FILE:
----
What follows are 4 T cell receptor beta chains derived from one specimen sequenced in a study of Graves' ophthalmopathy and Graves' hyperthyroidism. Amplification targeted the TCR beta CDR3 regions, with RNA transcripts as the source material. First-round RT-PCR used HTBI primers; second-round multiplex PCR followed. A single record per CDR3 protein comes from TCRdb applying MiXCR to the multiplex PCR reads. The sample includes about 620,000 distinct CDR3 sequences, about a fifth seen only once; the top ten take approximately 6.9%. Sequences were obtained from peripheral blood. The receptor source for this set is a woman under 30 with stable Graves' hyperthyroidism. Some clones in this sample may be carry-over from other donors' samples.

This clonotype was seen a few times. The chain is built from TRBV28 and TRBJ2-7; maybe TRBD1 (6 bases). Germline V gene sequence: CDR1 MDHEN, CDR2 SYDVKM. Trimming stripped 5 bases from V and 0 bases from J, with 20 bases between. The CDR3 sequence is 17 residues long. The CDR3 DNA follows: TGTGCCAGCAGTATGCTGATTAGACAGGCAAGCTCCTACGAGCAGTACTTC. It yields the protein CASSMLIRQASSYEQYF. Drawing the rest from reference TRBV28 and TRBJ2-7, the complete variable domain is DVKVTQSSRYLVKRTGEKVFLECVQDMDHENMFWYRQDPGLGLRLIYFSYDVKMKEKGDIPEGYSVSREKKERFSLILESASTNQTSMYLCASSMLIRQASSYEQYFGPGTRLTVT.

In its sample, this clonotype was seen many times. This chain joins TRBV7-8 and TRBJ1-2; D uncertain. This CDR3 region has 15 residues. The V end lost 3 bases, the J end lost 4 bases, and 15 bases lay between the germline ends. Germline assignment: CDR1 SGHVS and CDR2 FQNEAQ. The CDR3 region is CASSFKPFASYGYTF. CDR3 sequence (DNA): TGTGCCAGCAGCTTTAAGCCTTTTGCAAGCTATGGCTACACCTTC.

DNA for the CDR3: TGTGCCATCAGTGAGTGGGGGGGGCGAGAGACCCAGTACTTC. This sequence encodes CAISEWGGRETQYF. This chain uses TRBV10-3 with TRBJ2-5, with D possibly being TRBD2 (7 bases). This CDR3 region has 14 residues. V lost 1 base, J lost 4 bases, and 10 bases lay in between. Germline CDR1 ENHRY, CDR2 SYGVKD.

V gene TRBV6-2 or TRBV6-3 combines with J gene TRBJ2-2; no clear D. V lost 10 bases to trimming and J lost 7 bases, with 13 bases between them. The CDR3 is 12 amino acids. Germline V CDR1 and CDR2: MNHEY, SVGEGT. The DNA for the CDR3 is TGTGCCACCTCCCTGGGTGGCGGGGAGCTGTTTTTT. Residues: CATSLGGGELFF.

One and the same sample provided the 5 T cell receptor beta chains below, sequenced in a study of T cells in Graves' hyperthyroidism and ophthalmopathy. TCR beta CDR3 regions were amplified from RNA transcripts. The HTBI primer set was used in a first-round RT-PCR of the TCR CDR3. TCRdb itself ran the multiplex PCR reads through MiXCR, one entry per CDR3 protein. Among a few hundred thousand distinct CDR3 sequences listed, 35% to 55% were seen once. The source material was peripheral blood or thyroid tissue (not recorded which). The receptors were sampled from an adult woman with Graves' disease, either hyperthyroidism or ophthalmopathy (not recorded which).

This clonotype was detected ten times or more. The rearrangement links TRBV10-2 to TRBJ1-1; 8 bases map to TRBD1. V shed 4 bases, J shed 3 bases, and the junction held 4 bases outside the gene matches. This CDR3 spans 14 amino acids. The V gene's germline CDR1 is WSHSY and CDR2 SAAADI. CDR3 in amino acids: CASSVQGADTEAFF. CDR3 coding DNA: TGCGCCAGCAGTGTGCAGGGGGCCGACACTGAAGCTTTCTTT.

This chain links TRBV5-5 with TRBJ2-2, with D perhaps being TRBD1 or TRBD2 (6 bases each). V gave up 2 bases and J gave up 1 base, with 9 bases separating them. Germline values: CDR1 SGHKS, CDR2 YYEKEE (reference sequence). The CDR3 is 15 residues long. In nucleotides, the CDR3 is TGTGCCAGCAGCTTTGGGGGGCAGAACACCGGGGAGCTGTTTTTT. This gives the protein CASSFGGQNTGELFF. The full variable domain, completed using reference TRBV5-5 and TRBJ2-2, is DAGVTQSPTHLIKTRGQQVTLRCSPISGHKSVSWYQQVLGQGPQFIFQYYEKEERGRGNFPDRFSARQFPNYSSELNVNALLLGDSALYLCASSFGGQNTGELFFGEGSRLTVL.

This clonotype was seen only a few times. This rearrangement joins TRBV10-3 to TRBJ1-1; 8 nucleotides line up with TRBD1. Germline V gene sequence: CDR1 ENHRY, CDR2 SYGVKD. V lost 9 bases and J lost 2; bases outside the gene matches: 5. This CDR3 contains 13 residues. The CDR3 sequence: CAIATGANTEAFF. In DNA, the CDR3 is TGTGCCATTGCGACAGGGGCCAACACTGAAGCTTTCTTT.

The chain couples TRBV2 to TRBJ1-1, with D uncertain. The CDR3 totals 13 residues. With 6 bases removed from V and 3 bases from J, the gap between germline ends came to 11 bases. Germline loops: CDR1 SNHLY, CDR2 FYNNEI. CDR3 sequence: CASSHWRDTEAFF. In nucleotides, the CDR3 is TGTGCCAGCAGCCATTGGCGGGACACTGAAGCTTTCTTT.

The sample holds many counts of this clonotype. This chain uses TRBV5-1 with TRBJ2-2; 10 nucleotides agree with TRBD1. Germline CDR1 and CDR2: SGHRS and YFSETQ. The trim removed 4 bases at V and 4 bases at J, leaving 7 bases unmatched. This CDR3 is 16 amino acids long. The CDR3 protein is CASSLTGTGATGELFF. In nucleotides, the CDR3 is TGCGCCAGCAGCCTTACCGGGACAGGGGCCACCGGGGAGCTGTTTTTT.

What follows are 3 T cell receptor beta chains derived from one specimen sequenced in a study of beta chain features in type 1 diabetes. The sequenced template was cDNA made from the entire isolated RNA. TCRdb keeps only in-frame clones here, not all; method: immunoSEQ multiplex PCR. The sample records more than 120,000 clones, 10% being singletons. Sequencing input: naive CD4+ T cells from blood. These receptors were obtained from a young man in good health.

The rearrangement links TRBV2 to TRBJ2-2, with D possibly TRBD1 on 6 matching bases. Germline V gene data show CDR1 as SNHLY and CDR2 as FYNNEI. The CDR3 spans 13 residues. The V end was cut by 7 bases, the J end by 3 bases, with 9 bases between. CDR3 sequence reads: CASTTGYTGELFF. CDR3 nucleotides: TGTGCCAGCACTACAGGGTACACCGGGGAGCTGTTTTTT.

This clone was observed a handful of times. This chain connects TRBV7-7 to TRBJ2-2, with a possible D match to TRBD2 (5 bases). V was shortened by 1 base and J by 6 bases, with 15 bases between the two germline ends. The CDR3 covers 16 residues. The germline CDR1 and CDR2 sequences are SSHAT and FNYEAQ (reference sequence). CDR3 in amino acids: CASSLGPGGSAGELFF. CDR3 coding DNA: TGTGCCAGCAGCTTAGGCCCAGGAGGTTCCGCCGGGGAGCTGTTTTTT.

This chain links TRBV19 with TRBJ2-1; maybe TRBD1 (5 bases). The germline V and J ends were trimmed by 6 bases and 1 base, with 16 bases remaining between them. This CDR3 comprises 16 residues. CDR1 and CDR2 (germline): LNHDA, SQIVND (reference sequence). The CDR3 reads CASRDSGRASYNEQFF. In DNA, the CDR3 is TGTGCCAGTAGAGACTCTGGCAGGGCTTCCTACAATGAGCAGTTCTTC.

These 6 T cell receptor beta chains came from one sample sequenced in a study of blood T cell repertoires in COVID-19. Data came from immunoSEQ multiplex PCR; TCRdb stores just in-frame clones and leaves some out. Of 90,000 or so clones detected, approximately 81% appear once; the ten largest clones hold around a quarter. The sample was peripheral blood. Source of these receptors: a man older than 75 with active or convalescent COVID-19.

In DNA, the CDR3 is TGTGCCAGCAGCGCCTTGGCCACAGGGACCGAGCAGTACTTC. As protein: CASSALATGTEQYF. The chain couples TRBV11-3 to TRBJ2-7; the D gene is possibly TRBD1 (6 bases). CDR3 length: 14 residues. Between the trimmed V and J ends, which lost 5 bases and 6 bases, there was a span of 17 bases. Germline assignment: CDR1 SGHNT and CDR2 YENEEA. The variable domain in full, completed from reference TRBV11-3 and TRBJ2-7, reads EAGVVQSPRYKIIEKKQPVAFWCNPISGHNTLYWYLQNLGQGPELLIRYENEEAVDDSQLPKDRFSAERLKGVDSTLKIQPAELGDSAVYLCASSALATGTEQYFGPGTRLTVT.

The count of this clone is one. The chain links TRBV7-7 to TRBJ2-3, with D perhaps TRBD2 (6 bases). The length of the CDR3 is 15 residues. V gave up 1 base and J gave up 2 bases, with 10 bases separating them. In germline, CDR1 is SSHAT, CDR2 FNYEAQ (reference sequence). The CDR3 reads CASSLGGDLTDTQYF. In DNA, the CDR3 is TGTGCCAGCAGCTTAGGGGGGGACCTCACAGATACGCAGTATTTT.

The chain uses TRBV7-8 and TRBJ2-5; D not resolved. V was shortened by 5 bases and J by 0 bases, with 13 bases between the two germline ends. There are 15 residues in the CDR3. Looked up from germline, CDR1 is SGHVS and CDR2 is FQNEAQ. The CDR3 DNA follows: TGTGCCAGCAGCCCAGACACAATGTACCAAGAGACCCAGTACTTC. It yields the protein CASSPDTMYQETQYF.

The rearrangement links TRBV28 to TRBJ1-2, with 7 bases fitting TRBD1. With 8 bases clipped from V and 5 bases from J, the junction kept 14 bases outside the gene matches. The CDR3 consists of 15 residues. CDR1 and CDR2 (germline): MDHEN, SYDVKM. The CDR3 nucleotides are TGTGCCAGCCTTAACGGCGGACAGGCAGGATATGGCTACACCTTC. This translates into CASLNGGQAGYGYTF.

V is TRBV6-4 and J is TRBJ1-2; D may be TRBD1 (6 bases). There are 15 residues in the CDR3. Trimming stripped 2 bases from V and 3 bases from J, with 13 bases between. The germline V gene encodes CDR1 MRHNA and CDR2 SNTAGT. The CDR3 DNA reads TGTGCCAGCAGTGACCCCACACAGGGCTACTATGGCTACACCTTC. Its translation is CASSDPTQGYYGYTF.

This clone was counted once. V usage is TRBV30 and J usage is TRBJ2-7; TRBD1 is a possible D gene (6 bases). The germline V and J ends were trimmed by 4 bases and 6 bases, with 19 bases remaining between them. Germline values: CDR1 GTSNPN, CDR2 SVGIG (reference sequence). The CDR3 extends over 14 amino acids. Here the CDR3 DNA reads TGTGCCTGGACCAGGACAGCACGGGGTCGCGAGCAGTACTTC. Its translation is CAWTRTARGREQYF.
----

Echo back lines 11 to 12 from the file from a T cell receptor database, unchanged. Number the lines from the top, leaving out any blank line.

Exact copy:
The sample holds many counts of this clonotype. This chain uses TRBV5-1 with TRBJ2-2; 10 nucleotides agree with TRBD1. Germline CDR1 and CDR2: SGHRS and YFSETQ. The trim removed 4 bases at V and 4 bases at J, leaving 7 bases unmatched. This CDR3 is 16 amino acids long. The CDR3 protein is CASSLTGTGATGELFF. In nucleotides, the CDR3 is TGCGCCAGCAGCCTTACCGGGACAGGGGCCACCGGGGAGCTGTTTTTT.

What follows are 3 T cell receptor beta chains derived from one specimen sequenced in a study of beta chain features in type 1 diabetes. The sequenced template was cDNA made from the entire isolated RNA. TCRdb keeps only in-frame clones here, not all; method: immunoSEQ multiplex PCR. The sample records more than 120,000 clones, 10% being singletons. Sequencing input: naive CD4+ T cells from blood. These receptors were obtained from a young man in good health.